How to Teach Dogs to Obey: Tips for Establishing Leadership and Boundaries with Your Dog

January 14, 2019
As a dog owner with over 25 years of experience, I can attest that having a dog is one of the most wonderful things that has ever happened in my life. The companionship and joy they bring is incomparable.

When you don't set boundaries and let your dog know you're in charge, you struggle with behavioral problems. A happy dog has boundaries and respects you as the boss. 

It’s easy to fall in love with a new puppy. Too often, when that sweet puppy grows into an unruly dog, owners can feel overwhelmed, trying to get their dog to obey them.

Most often behavioral problems in dogs stem from a lack of leadership and boundaries. Realize that dogs are pack animals where someone has to be in charge. If there’s not a clearly defined leader in the home, then the dog assumes she (or he) is in charge.

Put Yourself First

Putting yourself first may seem selfish, but if you let your dog control you, you’ll build up resentment and she will soon assume the role of leadership in your household. Even worse, your family will feel neglected.

How to Establish Leadership

Leadership simply means you, as the owner, tell the dog when it’s time for an activity, and not the other way around.

Eating routine – Rather than offering an all day cafeteria, you decide when your dog should be fed. When she finishes, pick up her food dish, placing it out of reach. Then, when it’s time for that second meal she should be hungry. This also works in potty training. If you let your dog eat at will, anytime of the day, you won’t be getting her into a routine, but will be at her mercy for whenever she needs to go outside and relieve herself.

You eat first – By your dog seeing that you eat your meal, before she’s served, she sees that you are in charge. Give her dog food and not elaborately prepared human meals. It’s actually better for her.

You initiate playtime - If your dog initiates playtime, ignore her. That’s not to say you don’t play with her because quality playtime is important for bonding, as well as exercise. However, you, as the leader, should be the one to instigate it. Notice when she’s sitting quietly and not begging for attention. That’s the time to toss her a ball and play.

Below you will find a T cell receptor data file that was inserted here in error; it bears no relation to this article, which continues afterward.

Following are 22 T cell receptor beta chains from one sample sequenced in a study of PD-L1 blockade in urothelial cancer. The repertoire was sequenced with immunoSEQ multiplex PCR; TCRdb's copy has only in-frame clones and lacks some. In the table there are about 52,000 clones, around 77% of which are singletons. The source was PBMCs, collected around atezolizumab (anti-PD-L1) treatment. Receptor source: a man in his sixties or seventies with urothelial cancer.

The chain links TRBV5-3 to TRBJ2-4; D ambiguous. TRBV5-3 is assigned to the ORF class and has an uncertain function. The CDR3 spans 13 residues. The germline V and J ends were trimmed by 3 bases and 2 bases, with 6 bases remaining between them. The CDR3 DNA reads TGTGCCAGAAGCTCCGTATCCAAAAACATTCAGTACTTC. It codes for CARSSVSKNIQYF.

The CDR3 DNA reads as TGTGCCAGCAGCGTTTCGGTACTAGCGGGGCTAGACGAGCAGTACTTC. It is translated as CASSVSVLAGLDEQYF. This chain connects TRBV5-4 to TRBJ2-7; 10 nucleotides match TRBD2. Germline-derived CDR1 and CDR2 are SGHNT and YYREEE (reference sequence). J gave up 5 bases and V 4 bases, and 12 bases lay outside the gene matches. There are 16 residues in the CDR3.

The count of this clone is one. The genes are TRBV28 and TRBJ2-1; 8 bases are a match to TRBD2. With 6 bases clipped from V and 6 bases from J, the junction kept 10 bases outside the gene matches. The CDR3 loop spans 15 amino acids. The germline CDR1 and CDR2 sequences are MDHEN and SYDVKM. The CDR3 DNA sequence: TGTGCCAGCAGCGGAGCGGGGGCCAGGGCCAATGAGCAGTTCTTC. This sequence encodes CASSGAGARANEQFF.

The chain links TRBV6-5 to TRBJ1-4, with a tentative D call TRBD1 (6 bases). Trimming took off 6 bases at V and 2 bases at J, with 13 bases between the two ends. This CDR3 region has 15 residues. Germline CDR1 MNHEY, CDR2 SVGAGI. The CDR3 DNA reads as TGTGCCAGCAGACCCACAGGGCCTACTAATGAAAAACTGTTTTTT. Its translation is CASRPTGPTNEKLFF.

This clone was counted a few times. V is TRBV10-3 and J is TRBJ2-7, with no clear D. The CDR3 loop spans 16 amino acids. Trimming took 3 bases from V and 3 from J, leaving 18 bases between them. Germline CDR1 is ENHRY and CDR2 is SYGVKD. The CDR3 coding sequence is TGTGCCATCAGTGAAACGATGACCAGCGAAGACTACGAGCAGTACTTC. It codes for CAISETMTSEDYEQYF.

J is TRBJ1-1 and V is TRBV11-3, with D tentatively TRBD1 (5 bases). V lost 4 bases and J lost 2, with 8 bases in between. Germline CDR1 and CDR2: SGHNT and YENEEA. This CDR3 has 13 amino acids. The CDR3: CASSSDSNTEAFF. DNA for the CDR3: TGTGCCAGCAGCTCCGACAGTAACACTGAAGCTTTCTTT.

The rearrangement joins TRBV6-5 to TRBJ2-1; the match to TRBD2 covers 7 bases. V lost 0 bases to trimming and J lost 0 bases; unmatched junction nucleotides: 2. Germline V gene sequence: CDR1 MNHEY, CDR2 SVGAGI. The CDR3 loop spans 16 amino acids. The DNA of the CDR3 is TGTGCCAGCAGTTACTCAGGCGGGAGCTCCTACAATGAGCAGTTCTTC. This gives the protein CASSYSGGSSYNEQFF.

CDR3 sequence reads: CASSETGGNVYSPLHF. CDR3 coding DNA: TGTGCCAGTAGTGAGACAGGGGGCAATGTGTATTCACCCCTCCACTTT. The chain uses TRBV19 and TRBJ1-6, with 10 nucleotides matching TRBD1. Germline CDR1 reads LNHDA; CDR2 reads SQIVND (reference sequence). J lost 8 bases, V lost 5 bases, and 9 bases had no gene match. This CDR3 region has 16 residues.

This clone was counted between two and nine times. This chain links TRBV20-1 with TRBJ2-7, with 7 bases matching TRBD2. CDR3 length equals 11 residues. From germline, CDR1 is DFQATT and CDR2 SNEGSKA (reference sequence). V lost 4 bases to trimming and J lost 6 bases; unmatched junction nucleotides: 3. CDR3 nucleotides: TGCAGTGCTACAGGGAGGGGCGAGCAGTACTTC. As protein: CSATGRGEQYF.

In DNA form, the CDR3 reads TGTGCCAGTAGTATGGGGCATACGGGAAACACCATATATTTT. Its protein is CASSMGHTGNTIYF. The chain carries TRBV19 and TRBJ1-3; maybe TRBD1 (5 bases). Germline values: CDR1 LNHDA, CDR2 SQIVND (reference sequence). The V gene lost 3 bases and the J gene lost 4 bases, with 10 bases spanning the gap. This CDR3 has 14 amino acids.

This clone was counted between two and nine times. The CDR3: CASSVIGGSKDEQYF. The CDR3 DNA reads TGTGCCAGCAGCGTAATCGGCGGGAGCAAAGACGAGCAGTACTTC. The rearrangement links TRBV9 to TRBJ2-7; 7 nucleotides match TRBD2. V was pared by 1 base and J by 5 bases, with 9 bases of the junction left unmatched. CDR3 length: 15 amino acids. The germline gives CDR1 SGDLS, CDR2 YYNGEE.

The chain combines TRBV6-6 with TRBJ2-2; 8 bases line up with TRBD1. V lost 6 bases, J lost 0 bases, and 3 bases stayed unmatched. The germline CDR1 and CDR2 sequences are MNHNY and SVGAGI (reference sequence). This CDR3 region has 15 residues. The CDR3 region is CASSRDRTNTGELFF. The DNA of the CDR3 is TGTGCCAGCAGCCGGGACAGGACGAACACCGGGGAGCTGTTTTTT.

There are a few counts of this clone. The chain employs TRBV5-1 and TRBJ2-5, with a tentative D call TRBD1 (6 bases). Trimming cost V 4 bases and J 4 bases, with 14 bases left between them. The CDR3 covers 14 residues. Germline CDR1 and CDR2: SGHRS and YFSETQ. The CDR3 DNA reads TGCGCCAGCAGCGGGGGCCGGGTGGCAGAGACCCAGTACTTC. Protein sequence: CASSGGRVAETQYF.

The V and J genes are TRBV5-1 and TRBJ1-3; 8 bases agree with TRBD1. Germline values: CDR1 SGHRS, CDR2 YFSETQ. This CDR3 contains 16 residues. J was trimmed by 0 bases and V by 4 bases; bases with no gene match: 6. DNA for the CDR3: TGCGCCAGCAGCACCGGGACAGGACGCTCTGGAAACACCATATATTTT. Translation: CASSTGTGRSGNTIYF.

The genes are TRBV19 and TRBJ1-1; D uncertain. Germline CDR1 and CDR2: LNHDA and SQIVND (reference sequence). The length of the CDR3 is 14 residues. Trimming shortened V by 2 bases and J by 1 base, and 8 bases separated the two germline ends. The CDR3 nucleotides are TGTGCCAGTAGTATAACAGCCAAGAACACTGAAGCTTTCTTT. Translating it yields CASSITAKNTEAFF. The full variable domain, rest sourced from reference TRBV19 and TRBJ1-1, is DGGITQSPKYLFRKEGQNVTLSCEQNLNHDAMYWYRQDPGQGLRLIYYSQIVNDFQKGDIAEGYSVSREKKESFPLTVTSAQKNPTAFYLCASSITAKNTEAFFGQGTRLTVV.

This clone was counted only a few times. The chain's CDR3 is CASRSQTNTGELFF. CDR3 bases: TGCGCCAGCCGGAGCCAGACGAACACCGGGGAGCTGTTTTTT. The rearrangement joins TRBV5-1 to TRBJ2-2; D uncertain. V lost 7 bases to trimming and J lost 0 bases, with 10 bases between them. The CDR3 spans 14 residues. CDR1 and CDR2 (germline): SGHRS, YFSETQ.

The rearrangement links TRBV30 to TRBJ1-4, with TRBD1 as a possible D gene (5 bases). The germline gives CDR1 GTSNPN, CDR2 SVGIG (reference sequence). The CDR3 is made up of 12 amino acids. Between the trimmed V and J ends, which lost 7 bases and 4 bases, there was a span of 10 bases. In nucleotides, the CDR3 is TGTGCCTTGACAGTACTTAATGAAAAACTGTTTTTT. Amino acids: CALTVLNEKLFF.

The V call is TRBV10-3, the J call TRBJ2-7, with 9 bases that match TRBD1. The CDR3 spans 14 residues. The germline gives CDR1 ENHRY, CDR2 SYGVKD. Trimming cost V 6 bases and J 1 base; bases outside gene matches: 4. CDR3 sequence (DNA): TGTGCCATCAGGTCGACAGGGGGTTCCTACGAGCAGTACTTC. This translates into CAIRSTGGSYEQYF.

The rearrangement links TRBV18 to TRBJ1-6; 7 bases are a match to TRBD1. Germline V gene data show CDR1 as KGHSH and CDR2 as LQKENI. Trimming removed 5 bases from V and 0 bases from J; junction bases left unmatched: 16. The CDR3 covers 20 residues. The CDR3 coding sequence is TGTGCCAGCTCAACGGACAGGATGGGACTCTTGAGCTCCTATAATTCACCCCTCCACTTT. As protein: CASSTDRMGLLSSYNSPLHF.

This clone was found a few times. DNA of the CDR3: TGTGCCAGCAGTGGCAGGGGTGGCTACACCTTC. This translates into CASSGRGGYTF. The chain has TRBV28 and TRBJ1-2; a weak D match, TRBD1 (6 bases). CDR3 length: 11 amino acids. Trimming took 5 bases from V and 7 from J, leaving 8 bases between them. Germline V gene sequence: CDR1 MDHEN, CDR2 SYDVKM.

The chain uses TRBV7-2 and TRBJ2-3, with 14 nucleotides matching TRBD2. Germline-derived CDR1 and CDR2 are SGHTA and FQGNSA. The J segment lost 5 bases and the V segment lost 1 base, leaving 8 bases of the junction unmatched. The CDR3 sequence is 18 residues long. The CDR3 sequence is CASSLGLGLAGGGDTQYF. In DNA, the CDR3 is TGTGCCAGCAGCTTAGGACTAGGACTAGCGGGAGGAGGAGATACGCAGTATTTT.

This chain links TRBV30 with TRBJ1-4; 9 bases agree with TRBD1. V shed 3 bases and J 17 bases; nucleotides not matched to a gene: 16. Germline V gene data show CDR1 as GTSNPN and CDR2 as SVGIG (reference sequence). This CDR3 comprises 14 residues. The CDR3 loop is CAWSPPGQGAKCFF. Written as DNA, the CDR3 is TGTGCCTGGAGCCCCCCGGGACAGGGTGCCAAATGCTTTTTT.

Sleeping arrangements – Your bed belongs to you and not your dog. If you’re sleeping with your dog, it’s not a good idea for either of you. Set up her own personal doggie bed and if she tries to jump in bed with you, lovingly and firmly place her in her own bed. In fact, she actually prefers her own sleeping quarters.

Greeting and jumping –It feels good to know you’re loved and get a warm reception when you walk through the door. However, if you let your dog jump up on you, you’re teaching her bad habits and she’ll jump on guests that visit. When you first walk through the door, don’t give her eye contact at first. If she jumps, turn your back and fold your hands, ignoring her. Then, when she sits and settles down, praise and greet her.

Don’t Baby Your Dog

Smaller dogs tend to be babied more than larger ones. Babying your dog may include dressing her up in doll clothes and treating her like a doll or human baby. Pampered dogs are spoiled dogs, which are not happy pets, because they fail to get along with people and other pets.

Finally, learn all you can on dog obedience techniques. Before you feed or play with your dog, first have her sit. Also, take advantage of informative television programs, such as Animal Planet’s “It’s Me or the Dog”, which incorporates many of these principles. You’ll enjoy your pet much more once boundaries are set and your dog knows you’re the boss.

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